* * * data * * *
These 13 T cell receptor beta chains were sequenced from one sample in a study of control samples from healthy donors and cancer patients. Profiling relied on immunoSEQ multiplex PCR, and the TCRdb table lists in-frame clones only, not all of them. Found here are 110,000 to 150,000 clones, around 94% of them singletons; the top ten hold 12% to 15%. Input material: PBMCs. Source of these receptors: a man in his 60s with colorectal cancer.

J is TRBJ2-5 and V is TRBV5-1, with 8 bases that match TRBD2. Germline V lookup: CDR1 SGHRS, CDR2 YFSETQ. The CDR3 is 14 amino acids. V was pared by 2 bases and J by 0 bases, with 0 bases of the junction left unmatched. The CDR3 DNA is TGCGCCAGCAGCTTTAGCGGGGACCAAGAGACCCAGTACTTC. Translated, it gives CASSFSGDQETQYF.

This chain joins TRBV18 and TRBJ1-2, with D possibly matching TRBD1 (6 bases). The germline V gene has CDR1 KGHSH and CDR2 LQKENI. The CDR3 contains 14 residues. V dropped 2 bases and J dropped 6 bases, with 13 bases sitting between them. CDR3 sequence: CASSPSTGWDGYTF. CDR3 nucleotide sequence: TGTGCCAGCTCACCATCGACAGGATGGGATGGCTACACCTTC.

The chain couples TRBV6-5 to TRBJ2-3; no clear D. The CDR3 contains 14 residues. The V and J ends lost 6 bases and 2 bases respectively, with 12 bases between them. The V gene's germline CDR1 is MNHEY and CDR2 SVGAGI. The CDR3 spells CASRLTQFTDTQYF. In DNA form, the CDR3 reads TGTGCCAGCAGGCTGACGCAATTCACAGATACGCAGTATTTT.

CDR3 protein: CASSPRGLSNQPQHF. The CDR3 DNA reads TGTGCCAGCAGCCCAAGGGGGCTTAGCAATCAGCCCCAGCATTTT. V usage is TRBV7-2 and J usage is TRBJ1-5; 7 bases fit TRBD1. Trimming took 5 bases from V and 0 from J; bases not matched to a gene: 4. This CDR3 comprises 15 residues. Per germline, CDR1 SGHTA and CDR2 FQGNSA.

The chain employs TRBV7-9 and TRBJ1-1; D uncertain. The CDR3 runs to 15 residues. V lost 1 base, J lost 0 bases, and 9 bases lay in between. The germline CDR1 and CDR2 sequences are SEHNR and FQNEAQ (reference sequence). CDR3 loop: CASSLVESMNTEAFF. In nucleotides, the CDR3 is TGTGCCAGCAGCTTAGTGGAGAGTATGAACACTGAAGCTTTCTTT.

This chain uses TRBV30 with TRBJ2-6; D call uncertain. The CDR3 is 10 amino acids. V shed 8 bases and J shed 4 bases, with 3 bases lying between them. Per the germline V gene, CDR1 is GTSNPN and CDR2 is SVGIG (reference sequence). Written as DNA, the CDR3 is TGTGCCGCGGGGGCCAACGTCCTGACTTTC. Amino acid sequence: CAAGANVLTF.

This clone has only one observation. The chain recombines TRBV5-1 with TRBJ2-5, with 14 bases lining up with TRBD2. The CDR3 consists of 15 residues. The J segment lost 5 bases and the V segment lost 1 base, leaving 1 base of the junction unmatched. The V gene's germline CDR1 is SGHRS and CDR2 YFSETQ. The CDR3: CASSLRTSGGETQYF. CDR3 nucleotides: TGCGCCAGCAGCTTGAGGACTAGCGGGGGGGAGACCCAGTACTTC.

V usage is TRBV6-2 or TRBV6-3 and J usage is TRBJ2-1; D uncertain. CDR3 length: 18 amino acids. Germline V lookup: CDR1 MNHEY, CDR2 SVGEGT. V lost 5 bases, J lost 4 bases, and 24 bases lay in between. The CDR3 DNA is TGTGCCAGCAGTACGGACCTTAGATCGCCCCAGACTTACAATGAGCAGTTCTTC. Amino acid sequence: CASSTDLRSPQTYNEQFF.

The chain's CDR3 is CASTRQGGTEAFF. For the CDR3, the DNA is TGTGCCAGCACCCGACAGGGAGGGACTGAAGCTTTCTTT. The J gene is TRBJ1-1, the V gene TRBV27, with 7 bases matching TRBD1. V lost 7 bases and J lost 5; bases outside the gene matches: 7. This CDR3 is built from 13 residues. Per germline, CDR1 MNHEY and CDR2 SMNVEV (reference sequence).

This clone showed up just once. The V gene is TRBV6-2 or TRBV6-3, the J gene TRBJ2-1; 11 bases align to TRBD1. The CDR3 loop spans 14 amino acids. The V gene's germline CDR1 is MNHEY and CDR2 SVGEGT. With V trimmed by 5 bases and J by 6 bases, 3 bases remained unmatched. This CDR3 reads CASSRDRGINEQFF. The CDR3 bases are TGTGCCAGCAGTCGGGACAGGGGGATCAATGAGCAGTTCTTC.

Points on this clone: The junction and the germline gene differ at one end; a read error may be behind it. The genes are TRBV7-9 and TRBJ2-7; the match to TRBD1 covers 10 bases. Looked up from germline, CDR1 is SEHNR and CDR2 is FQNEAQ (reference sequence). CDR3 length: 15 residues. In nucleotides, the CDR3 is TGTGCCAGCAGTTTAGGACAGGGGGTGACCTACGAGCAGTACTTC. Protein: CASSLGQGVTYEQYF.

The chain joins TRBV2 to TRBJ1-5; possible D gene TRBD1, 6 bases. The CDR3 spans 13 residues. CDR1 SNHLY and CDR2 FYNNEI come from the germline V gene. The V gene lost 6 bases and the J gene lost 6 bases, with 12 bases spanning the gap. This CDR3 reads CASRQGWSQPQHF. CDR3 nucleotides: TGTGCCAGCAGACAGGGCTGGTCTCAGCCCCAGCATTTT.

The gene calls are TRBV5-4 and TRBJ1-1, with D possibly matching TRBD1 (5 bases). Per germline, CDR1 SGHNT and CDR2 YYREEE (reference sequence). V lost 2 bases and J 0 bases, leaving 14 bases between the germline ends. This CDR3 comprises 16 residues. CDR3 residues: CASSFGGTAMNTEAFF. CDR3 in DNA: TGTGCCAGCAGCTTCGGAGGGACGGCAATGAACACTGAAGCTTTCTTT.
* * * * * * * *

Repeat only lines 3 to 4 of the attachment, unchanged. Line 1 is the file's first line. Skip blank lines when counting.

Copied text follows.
This chain joins TRBV18 and TRBJ1-2, with D possibly matching TRBD1 (6 bases). The germline V gene has CDR1 KGHSH and CDR2 LQKENI. The CDR3 contains 14 residues. V dropped 2 bases and J dropped 6 bases, with 13 bases sitting between them. CDR3 sequence: CASSPSTGWDGYTF. CDR3 nucleotide sequence: TGTGCCAGCTCACCATCGACAGGATGGGATGGCTACACCTTC.

The chain couples TRBV6-5 to TRBJ2-3; no clear D. The CDR3 contains 14 residues. The V and J ends lost 6 bases and 2 bases respectively, with 12 bases between them. The V gene's germline CDR1 is MNHEY and CDR2 SVGAGI. The CDR3 spells CASRLTQFTDTQYF. In DNA form, the CDR3 reads TGTGCCAGCAGGCTGACGCAATTCACAGATACGCAGTATTTT.